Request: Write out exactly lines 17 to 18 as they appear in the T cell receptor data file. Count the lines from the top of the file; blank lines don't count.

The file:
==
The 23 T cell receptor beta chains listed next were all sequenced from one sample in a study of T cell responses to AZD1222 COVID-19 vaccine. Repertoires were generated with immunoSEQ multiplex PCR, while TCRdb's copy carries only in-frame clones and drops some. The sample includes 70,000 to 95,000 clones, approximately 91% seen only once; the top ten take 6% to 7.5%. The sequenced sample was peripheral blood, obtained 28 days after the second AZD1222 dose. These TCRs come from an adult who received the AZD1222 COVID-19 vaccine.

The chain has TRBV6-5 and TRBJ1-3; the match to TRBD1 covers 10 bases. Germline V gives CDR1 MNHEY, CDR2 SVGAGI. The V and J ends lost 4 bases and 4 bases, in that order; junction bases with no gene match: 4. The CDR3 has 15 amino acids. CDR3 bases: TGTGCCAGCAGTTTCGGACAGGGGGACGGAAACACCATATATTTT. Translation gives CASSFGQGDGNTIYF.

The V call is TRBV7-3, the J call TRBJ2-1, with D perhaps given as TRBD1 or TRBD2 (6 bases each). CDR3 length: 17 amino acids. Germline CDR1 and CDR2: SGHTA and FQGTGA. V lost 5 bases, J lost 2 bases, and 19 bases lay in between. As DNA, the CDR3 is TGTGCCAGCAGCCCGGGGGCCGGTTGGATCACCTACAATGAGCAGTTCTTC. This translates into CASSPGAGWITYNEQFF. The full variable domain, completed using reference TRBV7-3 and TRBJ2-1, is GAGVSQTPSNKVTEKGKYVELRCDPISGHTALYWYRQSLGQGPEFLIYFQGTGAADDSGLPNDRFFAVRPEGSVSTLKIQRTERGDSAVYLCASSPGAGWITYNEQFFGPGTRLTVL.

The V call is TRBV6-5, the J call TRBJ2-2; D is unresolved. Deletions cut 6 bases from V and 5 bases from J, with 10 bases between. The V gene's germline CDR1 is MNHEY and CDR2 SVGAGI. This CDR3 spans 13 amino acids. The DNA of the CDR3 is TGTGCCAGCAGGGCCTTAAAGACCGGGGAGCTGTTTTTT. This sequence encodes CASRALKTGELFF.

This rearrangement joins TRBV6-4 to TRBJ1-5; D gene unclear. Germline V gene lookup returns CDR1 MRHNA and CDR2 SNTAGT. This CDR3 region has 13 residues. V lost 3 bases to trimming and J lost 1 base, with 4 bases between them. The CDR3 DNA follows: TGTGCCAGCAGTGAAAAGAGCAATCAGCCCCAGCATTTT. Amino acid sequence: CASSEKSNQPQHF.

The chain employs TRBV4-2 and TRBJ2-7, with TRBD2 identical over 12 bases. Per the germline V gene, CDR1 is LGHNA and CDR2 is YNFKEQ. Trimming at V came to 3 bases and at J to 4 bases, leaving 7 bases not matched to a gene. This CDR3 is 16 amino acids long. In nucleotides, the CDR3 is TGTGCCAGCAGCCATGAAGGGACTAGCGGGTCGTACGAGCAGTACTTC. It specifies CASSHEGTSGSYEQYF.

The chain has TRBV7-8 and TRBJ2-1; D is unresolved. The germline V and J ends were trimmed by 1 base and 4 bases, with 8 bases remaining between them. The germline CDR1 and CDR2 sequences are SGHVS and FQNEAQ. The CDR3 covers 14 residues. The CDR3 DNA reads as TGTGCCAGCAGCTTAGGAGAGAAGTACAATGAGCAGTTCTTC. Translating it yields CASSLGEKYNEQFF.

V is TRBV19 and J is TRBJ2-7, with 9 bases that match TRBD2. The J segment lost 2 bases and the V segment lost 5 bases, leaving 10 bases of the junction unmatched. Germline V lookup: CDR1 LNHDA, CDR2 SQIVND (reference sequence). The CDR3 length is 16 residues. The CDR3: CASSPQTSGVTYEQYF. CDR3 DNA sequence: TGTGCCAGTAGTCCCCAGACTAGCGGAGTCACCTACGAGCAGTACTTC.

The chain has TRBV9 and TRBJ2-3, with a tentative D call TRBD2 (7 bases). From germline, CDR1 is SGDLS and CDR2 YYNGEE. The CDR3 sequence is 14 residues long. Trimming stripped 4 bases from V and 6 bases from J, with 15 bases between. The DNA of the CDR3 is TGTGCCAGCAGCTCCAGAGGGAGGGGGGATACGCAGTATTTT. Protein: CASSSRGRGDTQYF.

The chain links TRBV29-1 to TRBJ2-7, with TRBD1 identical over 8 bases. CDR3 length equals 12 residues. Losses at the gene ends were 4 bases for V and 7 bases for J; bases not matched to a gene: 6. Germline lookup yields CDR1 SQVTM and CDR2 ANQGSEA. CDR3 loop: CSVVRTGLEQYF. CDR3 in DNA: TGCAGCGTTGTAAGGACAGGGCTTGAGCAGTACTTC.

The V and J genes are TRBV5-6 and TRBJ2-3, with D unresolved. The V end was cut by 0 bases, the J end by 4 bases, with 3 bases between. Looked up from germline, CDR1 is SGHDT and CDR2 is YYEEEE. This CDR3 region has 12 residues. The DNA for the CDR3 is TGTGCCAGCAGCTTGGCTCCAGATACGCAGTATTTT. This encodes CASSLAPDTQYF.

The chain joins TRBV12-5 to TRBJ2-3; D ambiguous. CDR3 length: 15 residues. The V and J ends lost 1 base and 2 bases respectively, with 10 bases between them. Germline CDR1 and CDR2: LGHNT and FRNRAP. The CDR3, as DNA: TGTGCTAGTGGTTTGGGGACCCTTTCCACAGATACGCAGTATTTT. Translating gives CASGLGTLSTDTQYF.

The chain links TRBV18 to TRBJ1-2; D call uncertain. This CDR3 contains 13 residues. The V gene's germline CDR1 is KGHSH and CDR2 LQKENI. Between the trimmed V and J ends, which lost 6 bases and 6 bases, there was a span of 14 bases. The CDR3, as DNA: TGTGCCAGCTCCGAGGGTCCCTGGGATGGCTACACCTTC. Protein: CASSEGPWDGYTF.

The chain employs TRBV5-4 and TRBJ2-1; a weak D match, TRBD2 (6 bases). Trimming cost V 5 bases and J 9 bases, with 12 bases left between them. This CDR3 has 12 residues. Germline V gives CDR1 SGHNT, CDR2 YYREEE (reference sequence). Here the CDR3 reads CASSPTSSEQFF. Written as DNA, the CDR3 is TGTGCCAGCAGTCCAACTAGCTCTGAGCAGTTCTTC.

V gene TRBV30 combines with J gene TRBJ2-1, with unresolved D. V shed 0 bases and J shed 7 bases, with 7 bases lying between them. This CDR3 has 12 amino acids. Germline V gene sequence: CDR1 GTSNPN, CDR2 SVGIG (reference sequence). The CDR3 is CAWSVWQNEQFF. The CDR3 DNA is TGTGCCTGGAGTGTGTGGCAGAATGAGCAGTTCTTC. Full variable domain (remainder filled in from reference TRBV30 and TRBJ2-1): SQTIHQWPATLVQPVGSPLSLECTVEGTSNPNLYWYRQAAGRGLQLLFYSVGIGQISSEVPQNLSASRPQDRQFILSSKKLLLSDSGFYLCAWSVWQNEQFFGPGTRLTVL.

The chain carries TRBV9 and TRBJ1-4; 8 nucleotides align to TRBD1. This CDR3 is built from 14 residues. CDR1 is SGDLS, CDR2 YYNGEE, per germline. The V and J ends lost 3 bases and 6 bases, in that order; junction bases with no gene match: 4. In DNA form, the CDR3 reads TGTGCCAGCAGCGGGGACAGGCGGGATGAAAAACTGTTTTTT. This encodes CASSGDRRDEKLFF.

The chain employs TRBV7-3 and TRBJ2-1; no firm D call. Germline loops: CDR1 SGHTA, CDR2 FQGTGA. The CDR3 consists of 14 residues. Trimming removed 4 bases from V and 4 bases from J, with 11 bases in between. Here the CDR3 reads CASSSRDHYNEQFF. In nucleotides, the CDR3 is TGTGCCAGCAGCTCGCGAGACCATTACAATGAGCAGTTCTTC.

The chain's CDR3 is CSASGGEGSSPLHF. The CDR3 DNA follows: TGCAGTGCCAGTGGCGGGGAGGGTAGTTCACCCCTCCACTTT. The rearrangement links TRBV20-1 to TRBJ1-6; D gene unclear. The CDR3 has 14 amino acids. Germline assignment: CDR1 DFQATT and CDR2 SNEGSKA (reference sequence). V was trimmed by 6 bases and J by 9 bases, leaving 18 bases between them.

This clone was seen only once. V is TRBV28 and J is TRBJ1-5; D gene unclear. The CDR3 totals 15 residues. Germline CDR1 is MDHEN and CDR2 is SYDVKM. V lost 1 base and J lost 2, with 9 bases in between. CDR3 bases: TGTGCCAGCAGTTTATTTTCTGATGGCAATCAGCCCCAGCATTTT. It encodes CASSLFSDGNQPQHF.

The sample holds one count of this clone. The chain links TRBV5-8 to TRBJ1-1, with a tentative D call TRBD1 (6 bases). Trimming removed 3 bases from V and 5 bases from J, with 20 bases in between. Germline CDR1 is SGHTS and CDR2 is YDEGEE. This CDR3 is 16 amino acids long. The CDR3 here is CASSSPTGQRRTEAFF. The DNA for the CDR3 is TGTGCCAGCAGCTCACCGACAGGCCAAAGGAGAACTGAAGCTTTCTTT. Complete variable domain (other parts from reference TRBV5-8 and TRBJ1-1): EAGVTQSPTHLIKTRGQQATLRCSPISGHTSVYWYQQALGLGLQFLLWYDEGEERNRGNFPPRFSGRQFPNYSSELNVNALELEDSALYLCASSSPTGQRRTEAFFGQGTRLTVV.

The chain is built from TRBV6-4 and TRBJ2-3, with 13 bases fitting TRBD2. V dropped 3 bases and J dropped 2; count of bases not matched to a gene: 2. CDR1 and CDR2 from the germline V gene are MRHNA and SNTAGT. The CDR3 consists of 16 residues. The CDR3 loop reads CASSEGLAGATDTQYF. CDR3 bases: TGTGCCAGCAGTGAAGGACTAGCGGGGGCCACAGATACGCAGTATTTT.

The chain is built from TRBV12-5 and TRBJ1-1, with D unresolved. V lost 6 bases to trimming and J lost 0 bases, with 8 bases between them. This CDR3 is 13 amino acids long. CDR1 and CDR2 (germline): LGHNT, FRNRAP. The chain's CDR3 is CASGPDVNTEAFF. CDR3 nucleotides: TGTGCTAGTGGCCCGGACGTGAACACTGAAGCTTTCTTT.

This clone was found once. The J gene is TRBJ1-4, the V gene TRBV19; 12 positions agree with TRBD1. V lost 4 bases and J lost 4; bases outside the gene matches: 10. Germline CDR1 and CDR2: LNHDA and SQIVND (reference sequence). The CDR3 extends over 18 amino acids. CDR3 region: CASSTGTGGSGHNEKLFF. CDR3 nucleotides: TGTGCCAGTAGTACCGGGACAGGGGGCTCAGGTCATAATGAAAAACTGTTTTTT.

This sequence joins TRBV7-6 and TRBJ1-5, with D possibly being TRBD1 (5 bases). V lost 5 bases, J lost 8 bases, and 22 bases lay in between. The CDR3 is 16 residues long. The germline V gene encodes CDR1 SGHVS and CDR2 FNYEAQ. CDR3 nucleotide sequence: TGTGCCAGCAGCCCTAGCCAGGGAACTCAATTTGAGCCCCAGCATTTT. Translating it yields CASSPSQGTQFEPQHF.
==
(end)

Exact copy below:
The chain employs TRBV7-3 and TRBJ2-1; no firm D call. Germline loops: CDR1 SGHTA, CDR2 FQGTGA. The CDR3 consists of 14 residues. Trimming removed 4 bases from V and 4 bases from J, with 11 bases in between. Here the CDR3 reads CASSSRDHYNEQFF. In nucleotides, the CDR3 is TGTGCCAGCAGCTCGCGAGACCATTACAATGAGCAGTTCTTC.

The chain's CDR3 is CSASGGEGSSPLHF. The CDR3 DNA follows: TGCAGTGCCAGTGGCGGGGAGGGTAGTTCACCCCTCCACTTT. The rearrangement links TRBV20-1 to TRBJ1-6; D gene unclear. The CDR3 has 14 amino acids. Germline assignment: CDR1 DFQATT and CDR2 SNEGSKA (reference sequence). V was trimmed by 6 bases and J by 9 bases, leaving 18 bases between them.